Teachers Striking Back in Chicago

There are lessons for the wider union movement here. … At a time when strikes are rare and union membership is shrinking the CTU’s boldness stands out – Published on AlterNet/LABOR, by Lee Sustar, September 10, 2013 (… an excerpt of the book Striking Back in Chicago: How Teachers Took on City Hall and Pushed Back Education Reform, ISBN: 9781608463350, Published: November, 2013. Type: Paperback, Publisher: Haymarket Books, Price: $16.00).

… For nine days, teachers congregated at busy intersections, protested companies that reap tax benefits while school budgets are cut and marched through African American neighborhoods hardest hit by school closures. It was impossible to go anywhere in the city without encountering a picket line. Teachers couldn’t walk down the block without honks of support from passing cars, greetings from passersby, or enter a corner store without getting offers of free water, coffee and food. 

Opinion polls showing support for the CTU reflected the feeling in the street—the sense that teachers weren’t fighting just for themselves or even public education. The CTU’s stand, four years after the financial crash, won the hearts of the hundreds of thousands of people who could identify with a struggle that wasn’t only about pay and working conditions and quality public schools, but also dignity and respect for working people … //

… The CTU’s approach to its contract campaign was very different than the labor movement’s typical “mobilization model,” in which union members are periodically called upon to protest during contract negotiations but rarely encouraged to organize on their own. Instead, the CTU solicited contract demands at some 600 schools, sifting them upward through the House of Delegates and a bargaining team of 54 that brought together union members from every job category and had representation from all union caucuses. Union officers and staffers consulted retired veterans of the CTU strikes of the 1970s and 1980s. Several read, or reread, the socialist labor classic Teamster Rebellion, an account of the 1934 Minneapolis truck drivers’ organizing drive that led to a general strike.

At the same time, the CTU drew upon Chicago’s long history of struggle against racial injustice in the city’s schools. The mass Black student boycotts and protests of the 1960s civil rights movements were the reference point for the union’s work in African American and Latino communities that had been resisting the closure of neighborhood schools, a fight that CORE members had joined years prior to forming their caucus. Months before the strike, the union issued an exhaustively researched 46-page report, The Schools Chicago’s Children Deserve, which detailed the “apartheid-like system” in CPS and called for full financing for public education and an enriched curriculum. The CTU made it clear to parents and community members that it was fighting not just for its own members, but to defend and improve public education. It was the sort of social movement unionism rarely seen in Chicago since the 1930s and 1940s, when militants and socialists in the Steelworkers and Packinghouse Workers unions made anti-racism and support for civil rights central to their organizing … //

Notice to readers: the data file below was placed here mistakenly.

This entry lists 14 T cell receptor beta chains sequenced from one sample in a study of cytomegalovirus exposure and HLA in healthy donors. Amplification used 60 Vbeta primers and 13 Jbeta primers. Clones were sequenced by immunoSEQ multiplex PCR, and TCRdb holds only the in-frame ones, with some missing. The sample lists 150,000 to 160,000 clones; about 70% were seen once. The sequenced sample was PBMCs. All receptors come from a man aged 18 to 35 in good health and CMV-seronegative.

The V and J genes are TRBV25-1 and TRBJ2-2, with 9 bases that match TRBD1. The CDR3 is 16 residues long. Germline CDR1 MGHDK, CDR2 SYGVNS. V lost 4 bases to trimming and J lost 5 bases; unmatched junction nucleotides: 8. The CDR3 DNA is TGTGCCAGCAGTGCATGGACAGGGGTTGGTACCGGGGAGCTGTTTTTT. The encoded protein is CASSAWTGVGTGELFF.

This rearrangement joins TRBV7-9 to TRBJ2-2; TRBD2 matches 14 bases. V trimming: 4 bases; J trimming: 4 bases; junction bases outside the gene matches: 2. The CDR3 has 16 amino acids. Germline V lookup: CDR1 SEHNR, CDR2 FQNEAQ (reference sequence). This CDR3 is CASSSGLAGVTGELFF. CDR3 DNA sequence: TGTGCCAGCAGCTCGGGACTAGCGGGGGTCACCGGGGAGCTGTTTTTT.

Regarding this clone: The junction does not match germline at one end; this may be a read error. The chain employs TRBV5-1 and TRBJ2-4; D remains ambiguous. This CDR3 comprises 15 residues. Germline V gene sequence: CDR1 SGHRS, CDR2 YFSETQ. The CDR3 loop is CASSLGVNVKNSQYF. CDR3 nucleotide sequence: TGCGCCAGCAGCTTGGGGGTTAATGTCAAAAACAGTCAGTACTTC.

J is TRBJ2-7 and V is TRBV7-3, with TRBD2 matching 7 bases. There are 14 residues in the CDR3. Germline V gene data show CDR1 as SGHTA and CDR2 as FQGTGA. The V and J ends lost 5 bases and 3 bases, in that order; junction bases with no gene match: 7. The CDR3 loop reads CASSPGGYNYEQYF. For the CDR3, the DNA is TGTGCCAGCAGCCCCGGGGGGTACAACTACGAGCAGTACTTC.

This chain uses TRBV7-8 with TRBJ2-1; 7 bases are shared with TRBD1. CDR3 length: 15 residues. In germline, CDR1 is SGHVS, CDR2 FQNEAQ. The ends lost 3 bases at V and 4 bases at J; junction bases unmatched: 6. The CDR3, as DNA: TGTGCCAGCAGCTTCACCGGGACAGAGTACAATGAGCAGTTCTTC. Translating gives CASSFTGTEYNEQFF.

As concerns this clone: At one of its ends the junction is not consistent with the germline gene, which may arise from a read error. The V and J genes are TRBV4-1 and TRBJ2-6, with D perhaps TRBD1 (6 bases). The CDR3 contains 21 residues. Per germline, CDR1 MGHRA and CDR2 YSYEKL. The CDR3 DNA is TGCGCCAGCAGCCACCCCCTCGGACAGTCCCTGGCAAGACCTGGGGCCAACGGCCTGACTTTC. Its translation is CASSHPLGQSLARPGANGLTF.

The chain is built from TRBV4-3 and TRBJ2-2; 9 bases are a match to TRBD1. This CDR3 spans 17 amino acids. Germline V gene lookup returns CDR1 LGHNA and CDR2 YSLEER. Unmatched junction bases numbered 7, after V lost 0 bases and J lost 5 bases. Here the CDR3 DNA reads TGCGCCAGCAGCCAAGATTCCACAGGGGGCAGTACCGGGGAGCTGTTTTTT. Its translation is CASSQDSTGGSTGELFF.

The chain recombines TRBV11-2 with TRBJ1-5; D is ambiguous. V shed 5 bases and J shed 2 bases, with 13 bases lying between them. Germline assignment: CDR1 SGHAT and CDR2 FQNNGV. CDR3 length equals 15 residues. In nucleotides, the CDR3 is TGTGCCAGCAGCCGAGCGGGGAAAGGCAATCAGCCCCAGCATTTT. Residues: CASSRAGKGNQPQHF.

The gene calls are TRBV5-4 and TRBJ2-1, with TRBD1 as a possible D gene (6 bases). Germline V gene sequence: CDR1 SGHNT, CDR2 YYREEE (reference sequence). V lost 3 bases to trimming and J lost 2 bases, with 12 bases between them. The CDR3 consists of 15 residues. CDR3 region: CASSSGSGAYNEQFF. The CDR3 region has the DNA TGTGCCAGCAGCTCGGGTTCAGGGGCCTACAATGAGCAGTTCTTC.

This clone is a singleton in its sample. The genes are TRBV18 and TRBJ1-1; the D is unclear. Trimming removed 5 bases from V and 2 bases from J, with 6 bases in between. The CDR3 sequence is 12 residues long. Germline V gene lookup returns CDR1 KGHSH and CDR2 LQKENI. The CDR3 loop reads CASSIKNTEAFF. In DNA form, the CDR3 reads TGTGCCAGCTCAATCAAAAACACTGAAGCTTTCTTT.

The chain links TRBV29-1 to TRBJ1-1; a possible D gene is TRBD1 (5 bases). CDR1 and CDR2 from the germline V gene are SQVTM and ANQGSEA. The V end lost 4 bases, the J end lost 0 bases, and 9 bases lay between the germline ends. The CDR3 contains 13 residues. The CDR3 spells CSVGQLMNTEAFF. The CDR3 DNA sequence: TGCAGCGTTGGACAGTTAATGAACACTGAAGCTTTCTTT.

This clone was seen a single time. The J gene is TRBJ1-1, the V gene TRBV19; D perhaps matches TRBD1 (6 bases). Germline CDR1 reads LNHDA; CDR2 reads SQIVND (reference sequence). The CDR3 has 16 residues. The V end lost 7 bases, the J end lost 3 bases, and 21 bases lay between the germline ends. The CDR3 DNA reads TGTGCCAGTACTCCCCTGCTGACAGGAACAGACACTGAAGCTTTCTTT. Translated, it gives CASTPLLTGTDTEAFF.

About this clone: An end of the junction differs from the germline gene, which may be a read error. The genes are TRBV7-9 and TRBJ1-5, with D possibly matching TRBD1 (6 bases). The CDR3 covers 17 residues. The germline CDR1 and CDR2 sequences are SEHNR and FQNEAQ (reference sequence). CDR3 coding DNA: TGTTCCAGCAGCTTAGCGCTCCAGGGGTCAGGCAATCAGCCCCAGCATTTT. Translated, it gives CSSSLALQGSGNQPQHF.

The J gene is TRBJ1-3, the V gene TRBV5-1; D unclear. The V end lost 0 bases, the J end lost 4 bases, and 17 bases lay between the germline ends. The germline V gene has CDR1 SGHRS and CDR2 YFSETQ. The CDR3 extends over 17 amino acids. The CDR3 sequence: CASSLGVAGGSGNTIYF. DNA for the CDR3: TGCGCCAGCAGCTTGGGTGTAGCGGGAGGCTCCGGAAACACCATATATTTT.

… There are lessons for the wider union movement here. The CTU offers an example of a kind of leadership seldom seen in organized labor, where potential union officers are usually bred for docility by self-perpetuating bureaucracies. At a time when strikes are rare, union membership is shrinking and concessions to employers are commonplace, the CTU’s boldness stands out. Here was a union prepared to risk everything to win a victory rather than passively accept a decline into irrelevance.

The strike didn’t halt corporate education reform in Chicago, where neighborhood school closures proceed and charter school proliferation continues. Even so, the CTU’s resistance has helped to strengthen the growing national movement to save our schools. It’s an example of what working people can achieve when they’re united and take collective action.

Ed Sadlowski can say that he saw it coming. “You’re going to win,” he told teachers at the rally a year earlier. “You’re going to win big, too. The real question at hand, though, is when you win, what do you do with it? Well it’s a natural question, and it’s a natural answer. Pass it on, sisters and brothers, pass it on.”
(full long text).

Links:

Whatever Happened to Scientifically Based Research in Education Policy? No Child Left Behind calls for scientifically based research. But what if that research calls for repealing No Child Left Behind? on AlterNet/EDUCATION, by Paul Thomas, September 12, 2013;

The NSA’s Next Move: Silencing University Professors? A Johns Hopkins computer science professor blogs on the NSA and is asked to take it down. I fear for academic freedom, on AlterNet/CIVIL LIBERTIES, by Jay Rosen, September 10, 2013;

Texas company uses image of kidnapped woman to advertise truck decals: The owner of the company “did not expect” people to get angry over the image of a bound woman, on Salon, by KATIE MCDONOUGH, Sept 9, 2013 – A Texas signage company is currently advertising just how realistic its tailgate decals are with an image of a woman who has been bound, gagged and held captive in the back of a truck …;

Richard Dawkins defends mild pedophilia, says it does not cause lasting harm: The biologist and author described the sexual abuse that occurred among his former classmates as mild touching up, on SALON, by KATIE MCDONOUGH, Sept 10, 2013;

(see also: Welcome to our new blog: politics for the 99%).

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